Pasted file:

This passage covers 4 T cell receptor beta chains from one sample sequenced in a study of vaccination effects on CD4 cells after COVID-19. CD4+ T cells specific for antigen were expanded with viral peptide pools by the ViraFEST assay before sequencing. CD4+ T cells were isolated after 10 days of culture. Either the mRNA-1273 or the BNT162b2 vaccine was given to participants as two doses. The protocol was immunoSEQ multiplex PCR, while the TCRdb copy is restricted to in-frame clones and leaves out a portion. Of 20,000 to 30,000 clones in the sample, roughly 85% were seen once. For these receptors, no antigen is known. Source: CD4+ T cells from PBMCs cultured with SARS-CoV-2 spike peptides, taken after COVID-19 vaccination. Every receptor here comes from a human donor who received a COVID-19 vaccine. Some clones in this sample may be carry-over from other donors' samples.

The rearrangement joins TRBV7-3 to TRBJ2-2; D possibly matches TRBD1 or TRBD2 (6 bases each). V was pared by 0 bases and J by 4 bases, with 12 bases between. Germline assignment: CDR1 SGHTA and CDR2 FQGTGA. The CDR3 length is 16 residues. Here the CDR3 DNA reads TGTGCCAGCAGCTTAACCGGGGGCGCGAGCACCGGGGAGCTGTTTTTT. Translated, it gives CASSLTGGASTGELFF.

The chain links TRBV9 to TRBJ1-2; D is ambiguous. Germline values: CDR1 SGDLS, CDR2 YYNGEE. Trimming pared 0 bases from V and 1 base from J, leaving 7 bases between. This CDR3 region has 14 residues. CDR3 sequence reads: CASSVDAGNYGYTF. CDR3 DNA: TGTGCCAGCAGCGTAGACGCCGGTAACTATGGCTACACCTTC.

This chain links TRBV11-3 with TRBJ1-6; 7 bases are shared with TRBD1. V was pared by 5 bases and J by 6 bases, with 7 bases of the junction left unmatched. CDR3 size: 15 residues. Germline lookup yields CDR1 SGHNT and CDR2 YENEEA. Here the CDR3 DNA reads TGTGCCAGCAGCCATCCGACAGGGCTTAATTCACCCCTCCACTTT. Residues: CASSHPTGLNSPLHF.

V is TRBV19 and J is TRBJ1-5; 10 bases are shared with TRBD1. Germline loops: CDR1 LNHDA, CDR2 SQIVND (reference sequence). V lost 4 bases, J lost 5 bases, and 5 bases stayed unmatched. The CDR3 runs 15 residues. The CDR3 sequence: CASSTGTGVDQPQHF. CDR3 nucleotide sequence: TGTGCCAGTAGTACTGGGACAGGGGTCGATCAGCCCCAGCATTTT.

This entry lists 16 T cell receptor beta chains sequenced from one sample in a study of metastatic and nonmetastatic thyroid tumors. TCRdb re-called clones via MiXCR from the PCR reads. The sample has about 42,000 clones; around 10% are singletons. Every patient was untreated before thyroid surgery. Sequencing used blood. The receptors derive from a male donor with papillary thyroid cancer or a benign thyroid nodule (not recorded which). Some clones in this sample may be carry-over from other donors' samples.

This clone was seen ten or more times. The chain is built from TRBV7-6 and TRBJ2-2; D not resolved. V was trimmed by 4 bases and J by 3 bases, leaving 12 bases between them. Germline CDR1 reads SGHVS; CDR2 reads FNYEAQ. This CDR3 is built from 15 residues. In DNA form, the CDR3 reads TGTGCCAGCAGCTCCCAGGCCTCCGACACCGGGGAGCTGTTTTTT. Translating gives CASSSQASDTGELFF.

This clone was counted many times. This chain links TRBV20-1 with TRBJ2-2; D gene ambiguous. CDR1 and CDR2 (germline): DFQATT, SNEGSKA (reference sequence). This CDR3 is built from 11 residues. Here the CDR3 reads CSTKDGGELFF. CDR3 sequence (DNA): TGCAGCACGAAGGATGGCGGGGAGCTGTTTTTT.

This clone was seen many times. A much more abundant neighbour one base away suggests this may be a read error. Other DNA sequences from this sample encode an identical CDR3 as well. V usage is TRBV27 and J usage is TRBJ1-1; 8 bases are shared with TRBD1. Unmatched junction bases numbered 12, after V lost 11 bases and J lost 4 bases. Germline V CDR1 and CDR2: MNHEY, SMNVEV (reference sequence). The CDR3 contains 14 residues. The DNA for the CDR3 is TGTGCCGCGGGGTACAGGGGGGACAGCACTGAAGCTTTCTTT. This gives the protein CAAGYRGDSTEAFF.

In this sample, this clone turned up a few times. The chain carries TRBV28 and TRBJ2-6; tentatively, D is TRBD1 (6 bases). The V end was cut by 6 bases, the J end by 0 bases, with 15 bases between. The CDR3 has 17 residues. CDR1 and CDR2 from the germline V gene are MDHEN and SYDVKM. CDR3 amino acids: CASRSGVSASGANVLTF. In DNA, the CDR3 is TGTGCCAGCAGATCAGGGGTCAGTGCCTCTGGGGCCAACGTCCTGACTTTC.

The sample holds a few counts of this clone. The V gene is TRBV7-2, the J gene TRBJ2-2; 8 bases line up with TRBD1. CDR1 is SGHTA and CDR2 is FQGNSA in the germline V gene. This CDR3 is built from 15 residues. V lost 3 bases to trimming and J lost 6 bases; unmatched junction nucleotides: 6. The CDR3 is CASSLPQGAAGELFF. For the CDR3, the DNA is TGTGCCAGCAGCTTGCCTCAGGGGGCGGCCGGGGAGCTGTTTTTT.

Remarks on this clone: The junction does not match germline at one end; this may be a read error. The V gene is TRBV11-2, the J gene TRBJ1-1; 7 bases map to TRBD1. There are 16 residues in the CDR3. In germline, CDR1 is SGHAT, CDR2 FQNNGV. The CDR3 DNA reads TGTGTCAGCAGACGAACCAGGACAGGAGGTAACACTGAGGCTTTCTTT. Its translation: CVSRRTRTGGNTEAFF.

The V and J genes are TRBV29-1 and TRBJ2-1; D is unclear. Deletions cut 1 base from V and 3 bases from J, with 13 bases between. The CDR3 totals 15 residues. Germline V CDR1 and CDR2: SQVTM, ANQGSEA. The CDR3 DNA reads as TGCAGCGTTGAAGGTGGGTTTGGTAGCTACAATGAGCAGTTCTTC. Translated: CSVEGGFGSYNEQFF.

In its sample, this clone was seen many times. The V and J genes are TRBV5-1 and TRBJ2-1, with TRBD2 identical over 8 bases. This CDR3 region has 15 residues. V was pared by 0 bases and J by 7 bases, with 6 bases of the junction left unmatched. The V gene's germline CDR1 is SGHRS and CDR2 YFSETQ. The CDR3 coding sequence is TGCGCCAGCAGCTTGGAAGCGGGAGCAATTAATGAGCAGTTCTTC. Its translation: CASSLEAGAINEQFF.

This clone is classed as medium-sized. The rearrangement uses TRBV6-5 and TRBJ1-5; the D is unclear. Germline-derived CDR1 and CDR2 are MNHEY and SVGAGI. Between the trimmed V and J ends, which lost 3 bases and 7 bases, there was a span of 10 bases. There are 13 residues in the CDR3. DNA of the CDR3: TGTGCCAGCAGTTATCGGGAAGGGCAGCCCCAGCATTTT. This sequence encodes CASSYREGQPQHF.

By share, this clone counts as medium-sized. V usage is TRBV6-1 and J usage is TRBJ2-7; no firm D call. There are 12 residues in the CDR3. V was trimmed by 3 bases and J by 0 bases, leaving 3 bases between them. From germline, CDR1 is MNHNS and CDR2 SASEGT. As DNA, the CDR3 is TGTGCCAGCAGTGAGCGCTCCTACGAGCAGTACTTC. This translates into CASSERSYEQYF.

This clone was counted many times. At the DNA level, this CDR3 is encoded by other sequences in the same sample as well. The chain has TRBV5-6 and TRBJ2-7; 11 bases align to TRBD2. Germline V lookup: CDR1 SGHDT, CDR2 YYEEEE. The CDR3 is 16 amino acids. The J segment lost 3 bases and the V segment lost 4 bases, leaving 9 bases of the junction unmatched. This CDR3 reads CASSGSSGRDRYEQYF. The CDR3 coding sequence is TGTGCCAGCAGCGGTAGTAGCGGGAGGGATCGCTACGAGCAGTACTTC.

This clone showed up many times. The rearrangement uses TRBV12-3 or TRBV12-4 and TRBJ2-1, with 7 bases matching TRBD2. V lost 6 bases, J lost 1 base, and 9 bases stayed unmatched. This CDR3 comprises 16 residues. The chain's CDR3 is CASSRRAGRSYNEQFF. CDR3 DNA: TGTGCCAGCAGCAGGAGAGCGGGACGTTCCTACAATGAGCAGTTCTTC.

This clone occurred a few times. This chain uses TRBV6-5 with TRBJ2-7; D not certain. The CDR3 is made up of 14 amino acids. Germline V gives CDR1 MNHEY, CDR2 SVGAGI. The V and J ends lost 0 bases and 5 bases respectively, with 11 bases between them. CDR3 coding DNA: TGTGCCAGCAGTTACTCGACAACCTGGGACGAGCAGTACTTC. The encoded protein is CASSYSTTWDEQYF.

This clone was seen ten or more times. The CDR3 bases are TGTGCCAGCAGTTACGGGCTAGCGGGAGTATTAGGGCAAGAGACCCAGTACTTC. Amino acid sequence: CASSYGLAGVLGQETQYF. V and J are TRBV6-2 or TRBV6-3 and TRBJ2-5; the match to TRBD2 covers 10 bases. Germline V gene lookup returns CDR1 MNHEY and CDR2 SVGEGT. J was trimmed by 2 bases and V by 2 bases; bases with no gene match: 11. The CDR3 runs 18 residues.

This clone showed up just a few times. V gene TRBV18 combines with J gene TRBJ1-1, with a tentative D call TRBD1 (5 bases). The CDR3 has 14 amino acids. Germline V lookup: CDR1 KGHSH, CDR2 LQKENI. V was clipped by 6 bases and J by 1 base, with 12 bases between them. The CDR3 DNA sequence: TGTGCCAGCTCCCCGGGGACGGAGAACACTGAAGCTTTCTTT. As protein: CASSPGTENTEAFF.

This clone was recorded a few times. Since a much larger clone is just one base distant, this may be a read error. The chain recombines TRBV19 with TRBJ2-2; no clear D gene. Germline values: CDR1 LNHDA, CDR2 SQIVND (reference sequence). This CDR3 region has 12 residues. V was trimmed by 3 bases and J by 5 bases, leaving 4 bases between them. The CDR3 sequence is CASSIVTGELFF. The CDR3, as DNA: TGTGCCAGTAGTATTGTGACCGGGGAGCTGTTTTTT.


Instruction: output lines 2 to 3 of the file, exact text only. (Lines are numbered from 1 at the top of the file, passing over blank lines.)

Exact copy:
The rearrangement joins TRBV7-3 to TRBJ2-2; D possibly matches TRBD1 or TRBD2 (6 bases each). V was pared by 0 bases and J by 4 bases, with 12 bases between. Germline assignment: CDR1 SGHTA and CDR2 FQGTGA. The CDR3 length is 16 residues. Here the CDR3 DNA reads TGTGCCAGCAGCTTAACCGGGGGCGCGAGCACCGGGGAGCTGTTTTTT. Translated, it gives CASSLTGGASTGELFF.

The chain links TRBV9 to TRBJ1-2; D is ambiguous. Germline values: CDR1 SGDLS, CDR2 YYNGEE. Trimming pared 0 bases from V and 1 base from J, leaving 7 bases between. This CDR3 region has 14 residues. CDR3 sequence reads: CASSVDAGNYGYTF. CDR3 DNA: TGTGCCAGCAGCGTAGACGCCGGTAACTATGGCTACACCTTC.